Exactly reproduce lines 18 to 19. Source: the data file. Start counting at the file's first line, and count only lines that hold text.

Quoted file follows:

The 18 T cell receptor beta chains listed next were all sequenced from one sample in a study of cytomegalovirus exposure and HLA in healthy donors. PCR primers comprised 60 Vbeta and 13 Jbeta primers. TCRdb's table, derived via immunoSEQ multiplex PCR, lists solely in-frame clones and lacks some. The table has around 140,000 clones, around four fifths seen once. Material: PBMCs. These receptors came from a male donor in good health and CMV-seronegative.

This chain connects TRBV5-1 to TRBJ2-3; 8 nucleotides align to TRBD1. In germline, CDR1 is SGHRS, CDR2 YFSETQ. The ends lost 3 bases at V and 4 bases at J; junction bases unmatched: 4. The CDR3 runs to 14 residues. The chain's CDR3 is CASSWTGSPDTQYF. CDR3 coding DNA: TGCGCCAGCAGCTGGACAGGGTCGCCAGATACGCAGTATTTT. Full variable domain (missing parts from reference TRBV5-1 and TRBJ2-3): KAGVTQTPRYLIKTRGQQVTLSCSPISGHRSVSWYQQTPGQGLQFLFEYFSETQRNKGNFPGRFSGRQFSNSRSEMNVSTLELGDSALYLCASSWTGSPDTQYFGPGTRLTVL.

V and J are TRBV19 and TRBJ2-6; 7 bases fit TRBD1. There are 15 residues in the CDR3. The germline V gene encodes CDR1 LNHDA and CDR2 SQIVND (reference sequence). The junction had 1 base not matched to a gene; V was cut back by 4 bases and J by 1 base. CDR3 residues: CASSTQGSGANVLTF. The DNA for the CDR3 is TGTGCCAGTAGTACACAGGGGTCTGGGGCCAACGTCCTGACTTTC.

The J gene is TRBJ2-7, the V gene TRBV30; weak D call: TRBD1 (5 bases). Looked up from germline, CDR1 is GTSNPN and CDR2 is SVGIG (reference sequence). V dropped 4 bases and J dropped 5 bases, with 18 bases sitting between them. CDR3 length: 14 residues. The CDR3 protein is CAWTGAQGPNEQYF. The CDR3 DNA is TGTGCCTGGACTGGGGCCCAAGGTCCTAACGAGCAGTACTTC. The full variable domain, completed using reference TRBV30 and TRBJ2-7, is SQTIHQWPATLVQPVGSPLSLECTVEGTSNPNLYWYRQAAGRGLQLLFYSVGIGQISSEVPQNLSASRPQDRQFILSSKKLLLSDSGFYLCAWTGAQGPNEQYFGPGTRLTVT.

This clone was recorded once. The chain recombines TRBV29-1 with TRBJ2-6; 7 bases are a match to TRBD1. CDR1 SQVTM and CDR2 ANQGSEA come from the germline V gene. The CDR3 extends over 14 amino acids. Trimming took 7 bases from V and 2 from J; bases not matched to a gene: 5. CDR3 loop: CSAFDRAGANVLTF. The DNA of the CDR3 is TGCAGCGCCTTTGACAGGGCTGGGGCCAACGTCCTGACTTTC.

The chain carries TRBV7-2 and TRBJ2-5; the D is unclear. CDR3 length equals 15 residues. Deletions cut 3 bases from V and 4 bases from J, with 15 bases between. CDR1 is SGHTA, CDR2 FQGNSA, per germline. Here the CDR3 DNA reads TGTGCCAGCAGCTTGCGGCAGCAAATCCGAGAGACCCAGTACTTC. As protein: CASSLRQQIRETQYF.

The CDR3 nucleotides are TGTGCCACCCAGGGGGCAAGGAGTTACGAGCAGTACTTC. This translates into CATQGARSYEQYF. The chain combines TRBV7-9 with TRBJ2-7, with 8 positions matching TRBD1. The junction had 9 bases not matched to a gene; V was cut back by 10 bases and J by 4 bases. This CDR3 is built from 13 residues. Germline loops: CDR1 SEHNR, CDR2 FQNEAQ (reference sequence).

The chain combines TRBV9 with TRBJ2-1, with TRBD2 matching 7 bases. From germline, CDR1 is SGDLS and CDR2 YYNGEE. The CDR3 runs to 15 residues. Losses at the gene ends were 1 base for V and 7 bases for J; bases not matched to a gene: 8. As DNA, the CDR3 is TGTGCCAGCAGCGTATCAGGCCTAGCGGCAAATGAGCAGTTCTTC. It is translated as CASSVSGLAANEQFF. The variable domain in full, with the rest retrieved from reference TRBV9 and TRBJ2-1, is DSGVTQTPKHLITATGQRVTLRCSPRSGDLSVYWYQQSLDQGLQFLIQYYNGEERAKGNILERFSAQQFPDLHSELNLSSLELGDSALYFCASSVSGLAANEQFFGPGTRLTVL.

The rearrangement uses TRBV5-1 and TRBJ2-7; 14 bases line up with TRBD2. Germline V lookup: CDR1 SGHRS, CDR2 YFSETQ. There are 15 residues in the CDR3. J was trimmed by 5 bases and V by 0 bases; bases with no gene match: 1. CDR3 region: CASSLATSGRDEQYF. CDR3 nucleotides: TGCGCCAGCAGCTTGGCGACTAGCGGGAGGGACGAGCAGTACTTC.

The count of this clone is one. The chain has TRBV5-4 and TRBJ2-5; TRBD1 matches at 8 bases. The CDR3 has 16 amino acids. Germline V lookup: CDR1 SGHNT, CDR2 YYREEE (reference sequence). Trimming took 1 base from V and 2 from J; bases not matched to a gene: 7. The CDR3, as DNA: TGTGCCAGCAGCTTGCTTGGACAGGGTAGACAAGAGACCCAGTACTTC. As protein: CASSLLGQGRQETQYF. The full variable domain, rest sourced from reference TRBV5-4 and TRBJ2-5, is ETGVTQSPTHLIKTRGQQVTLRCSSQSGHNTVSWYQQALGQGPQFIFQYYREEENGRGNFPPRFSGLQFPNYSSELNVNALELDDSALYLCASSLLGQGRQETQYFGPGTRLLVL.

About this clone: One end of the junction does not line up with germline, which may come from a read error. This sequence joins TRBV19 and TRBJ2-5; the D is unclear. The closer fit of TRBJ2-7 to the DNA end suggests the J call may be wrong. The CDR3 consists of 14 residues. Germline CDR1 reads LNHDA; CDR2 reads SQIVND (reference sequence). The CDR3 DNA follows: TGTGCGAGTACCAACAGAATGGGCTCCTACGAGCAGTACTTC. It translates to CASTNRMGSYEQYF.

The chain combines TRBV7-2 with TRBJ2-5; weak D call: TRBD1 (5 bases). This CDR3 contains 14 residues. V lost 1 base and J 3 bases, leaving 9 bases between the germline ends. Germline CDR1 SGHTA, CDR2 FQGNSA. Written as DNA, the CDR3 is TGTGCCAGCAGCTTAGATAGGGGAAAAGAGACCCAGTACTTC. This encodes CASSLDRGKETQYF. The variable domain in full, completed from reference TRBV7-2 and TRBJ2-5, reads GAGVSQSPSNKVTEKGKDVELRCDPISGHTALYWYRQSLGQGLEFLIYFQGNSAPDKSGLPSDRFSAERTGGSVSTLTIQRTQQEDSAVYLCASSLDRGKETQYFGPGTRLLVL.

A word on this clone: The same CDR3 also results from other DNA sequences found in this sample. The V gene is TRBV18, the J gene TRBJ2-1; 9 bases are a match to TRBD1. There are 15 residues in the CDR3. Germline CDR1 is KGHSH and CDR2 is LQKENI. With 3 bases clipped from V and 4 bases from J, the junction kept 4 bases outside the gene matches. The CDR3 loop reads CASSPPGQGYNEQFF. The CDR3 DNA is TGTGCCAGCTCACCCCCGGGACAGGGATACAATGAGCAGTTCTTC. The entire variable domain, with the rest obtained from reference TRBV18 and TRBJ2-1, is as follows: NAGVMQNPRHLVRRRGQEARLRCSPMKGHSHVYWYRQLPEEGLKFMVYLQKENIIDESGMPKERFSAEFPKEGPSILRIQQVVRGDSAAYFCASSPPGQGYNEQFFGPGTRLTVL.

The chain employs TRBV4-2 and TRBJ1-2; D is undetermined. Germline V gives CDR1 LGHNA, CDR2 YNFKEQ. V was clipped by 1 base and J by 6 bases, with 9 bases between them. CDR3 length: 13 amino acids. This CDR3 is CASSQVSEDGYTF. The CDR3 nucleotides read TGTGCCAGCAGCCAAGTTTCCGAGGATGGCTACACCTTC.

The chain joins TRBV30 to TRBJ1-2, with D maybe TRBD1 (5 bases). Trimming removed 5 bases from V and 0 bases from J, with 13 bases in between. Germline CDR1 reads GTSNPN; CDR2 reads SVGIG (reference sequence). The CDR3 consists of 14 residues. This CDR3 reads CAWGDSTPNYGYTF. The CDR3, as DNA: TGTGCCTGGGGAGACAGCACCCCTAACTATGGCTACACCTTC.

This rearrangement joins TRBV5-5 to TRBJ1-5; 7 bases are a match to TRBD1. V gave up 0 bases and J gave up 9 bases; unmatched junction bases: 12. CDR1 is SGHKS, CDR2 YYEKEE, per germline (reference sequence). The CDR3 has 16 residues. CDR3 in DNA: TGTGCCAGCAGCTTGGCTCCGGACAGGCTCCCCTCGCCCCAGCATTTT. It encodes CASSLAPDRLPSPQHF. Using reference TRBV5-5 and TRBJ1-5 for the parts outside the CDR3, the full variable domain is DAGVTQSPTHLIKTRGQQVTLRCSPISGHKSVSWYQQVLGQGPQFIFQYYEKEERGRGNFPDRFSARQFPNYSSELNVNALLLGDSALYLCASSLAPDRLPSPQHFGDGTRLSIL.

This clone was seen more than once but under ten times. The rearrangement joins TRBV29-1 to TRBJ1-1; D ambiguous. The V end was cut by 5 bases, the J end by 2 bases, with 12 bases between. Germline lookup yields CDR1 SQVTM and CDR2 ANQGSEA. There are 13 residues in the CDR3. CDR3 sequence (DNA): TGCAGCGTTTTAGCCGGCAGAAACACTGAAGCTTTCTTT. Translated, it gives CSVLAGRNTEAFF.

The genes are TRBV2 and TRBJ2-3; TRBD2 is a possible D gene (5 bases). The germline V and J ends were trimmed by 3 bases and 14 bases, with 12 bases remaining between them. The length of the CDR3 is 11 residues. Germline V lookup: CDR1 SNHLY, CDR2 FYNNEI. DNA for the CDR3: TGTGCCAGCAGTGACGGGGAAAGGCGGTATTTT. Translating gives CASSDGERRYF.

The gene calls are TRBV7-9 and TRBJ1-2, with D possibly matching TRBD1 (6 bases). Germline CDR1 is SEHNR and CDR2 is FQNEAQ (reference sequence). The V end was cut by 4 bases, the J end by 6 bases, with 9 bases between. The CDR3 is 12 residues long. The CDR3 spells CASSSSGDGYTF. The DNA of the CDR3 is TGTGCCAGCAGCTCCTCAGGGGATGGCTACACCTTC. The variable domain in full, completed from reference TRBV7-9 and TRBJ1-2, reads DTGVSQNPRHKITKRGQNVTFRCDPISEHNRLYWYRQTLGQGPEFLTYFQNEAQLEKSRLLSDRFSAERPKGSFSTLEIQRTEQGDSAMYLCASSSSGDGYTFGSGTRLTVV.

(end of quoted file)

The genes are TRBV2 and TRBJ2-3; TRBD2 is a possible D gene (5 bases). The germline V and J ends were trimmed by 3 bases and 14 bases, with 12 bases remaining between them. The length of the CDR3 is 11 residues. Germline V lookup: CDR1 SNHLY, CDR2 FYNNEI. DNA for the CDR3: TGTGCCAGCAGTGACGGGGAAAGGCGGTATTTT. Translating gives CASSDGERRYF.

The gene calls are TRBV7-9 and TRBJ1-2, with D possibly matching TRBD1 (6 bases). Germline CDR1 is SEHNR and CDR2 is FQNEAQ (reference sequence). The V end was cut by 4 bases, the J end by 6 bases, with 9 bases between. The CDR3 is 12 residues long. The CDR3 spells CASSSSGDGYTF. The DNA of the CDR3 is TGTGCCAGCAGCTCCTCAGGGGATGGCTACACCTTC. The variable domain in full, completed from reference TRBV7-9 and TRBJ1-2, reads DTGVSQNPRHKITKRGQNVTFRCDPISEHNRLYWYRQTLGQGPEFLTYFQNEAQLEKSRLLSDRFSAERPKGSFSTLEIQRTEQGDSAMYLCASSSSGDGYTFGSGTRLTVV.